But when she could no longer hide him, she took an ark of bulrushes for him, daubed it with asphalt and pitch, put the child in it, and laid it in the reeds by the river’s bank. And his sister stood afar off, to know what would be done to him.
Then the daughter of Pharaoh came down to bathe at the river. And her maidens walked along the riverside; and when she saw the ark among the reeds, she sent her maid to get it. And when she opened it, she saw the child, and behold, the baby wept. So she had compassion on him, and said, “This is one of the Hebrews’ children.”
It was time for the birth of our first child, Stephen, when Patsy said we needed a Bassinet. The search began and continued until accomplished. I told her that it was not sea-worthy, only to receive that stare of stares. So, I explained about Moses and his early days as a sailor, (Exodus 2:1-10). She definitely knew a lot more than I about that portion of Scripture, but always tolerated my sense of humor.
I learned that his basket, covered in tar and pitch, was probably made from papyrus plants. I know little about what went on in those days, although I look old enough to have been there.
When Moses was born, the Word of God says that his Mother “saw that he was beautiful” (v2) and so, against Pharaoh’s decree that as a boy he should be cast into the Nile, she hid him for three months. Knowing that he would eventually be discovered, she built an ark, made it seaworthy, and put it in the reeds beside the Nile. Someone said: “She laid him on the heart of God and then in a sea-going bassinet.”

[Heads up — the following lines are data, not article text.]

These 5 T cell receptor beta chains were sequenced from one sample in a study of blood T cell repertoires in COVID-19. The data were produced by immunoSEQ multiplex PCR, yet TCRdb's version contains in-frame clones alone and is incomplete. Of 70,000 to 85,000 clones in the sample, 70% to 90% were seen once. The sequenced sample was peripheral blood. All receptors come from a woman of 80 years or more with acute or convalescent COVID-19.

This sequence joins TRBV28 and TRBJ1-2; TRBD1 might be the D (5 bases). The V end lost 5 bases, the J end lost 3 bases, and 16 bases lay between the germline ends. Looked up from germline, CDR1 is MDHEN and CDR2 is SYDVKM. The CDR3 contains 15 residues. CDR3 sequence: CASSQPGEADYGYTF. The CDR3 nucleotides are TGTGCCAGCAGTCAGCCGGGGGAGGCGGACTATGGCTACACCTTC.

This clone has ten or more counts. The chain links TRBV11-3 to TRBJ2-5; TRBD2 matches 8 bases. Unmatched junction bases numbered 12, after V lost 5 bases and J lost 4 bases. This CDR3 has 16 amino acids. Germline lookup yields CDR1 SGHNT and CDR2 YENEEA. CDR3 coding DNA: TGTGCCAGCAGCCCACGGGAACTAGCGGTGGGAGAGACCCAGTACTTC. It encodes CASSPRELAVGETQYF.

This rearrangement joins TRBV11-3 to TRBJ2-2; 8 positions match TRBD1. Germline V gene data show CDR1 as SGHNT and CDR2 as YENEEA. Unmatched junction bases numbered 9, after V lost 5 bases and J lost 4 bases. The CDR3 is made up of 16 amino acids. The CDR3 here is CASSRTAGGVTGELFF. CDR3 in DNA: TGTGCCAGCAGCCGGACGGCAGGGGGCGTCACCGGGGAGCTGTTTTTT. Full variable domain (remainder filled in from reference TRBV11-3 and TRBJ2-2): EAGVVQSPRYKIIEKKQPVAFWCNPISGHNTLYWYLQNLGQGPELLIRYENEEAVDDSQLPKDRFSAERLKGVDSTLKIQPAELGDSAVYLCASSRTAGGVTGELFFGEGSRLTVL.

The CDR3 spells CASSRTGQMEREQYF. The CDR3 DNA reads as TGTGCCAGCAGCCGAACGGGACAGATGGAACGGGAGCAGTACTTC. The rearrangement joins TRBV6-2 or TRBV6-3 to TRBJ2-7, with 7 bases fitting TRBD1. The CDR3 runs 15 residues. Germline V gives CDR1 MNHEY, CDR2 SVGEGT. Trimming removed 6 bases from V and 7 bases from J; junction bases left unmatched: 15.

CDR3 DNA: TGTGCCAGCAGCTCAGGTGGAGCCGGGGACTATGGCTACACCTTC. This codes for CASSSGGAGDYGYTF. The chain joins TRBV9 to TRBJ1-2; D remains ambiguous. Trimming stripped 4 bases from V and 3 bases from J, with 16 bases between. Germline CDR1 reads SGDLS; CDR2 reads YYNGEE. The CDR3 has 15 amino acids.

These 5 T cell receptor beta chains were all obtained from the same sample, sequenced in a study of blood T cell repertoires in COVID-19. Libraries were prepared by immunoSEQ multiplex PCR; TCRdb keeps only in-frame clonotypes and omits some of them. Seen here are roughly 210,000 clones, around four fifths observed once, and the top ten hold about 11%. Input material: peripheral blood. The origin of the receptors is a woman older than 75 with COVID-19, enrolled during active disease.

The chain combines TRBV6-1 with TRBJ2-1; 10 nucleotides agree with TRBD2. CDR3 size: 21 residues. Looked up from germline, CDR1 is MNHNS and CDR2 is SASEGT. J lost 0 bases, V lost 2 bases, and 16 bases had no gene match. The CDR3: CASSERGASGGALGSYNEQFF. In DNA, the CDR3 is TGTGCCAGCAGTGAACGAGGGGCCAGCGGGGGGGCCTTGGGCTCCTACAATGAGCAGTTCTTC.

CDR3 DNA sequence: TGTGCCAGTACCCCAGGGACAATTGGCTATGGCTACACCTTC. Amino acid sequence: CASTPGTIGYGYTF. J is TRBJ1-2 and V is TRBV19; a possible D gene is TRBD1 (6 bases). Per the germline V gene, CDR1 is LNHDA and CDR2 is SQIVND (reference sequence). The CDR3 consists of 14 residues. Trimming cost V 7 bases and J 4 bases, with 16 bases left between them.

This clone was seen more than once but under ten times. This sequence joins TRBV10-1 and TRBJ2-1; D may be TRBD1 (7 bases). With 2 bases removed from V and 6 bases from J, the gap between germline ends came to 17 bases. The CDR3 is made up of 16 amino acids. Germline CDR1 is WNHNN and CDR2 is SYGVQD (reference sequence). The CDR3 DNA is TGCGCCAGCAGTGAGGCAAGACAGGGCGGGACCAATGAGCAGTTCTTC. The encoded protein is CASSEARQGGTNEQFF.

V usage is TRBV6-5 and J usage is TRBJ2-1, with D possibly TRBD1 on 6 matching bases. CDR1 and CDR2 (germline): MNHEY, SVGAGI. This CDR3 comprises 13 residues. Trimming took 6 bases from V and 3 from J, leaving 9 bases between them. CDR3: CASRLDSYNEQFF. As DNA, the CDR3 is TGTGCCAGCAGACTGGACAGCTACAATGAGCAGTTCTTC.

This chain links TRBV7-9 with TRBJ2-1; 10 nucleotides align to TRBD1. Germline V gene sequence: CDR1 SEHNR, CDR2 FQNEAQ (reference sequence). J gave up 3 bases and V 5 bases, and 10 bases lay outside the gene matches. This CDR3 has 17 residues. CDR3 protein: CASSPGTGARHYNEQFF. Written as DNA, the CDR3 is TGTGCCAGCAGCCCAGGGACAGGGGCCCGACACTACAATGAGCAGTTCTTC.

God in His sovereignty allowed her daughter to watch, Pharaoh’s daughter to come for a bath there to spot the “basket”, arouse her curiosity sufficiently to have her maidens gather the basket, open it, have pity on the baby, and then take him home and raise him as her own. In the process, his sister offers the services of her mother who raises Moses under the nose of Pharaoh. She, Pharaoh’s daughter named him Moses (one who draws out).
Through a multiplicity of experiences, God used Moses to lead Israel out of Egypt (Plagues), but would not allow him to enter the Promised Land. Joshua received that assignment.
It is good for us to reflect on how God arranges things in our lives to accomplish His purposes… no co-incidences! Each experience and each detail are under His leadership. Remember to Let Go and Let God!